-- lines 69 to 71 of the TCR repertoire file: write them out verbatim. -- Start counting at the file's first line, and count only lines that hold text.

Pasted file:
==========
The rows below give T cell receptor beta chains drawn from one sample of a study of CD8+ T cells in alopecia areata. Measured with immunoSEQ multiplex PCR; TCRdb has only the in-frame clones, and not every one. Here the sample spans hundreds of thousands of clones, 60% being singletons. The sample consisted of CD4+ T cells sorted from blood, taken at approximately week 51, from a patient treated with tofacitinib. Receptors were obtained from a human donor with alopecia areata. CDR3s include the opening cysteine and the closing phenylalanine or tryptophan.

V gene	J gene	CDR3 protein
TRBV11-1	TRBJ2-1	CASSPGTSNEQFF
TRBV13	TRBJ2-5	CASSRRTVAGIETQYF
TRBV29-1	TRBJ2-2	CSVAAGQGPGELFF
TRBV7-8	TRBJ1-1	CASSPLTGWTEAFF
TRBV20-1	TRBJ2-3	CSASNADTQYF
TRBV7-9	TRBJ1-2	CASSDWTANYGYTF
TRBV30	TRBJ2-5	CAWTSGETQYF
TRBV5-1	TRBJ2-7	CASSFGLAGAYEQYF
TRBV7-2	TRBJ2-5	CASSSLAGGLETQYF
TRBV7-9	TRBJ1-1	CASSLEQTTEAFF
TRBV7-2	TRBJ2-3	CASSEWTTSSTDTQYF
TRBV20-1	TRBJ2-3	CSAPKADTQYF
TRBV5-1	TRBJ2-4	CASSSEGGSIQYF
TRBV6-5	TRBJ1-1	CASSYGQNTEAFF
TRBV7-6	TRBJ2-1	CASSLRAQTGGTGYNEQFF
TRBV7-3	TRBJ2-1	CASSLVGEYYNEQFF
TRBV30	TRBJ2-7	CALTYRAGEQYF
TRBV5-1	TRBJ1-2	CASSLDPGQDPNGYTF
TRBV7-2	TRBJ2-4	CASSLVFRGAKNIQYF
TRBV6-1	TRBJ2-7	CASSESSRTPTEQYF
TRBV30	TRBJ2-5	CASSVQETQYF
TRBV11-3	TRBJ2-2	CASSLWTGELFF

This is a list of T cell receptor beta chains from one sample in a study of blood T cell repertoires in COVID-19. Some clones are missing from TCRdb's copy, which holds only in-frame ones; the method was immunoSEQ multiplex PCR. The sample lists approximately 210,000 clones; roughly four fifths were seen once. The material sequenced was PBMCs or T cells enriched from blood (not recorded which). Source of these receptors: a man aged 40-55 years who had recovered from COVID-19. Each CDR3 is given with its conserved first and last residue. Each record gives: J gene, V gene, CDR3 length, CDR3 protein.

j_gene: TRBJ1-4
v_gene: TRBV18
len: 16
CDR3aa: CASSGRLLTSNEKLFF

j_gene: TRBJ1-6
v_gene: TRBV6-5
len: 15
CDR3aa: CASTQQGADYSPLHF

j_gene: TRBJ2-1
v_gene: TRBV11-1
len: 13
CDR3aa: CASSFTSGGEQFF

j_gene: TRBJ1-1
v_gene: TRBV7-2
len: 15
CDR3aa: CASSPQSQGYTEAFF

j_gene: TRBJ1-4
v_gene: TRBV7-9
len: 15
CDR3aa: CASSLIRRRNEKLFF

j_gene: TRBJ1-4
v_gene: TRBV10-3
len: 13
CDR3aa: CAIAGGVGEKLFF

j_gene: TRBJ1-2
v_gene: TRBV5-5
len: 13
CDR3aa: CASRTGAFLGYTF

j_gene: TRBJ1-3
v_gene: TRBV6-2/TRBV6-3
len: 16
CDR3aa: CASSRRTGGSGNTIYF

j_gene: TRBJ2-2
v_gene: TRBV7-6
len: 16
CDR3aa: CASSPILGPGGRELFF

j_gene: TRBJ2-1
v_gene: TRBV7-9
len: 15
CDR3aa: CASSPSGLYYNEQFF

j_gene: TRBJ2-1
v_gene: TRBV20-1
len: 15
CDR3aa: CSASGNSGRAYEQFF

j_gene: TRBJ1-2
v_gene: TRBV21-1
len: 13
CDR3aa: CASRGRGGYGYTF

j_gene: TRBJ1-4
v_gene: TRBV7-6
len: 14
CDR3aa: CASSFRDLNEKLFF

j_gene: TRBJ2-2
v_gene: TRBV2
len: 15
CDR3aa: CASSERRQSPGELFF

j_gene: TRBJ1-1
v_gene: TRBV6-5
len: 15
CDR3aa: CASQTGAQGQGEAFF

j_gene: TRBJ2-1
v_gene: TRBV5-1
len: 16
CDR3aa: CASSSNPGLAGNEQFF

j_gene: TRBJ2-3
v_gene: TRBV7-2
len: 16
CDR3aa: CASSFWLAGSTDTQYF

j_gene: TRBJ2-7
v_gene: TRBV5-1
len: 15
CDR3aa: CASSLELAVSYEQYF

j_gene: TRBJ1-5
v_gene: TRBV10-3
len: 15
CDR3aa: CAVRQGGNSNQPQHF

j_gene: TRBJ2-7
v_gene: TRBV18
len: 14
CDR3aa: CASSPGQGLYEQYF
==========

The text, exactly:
CDR3aa: CSASGNSGRAYEQFF

j_gene: TRBJ1-2
v_gene: TRBV21-1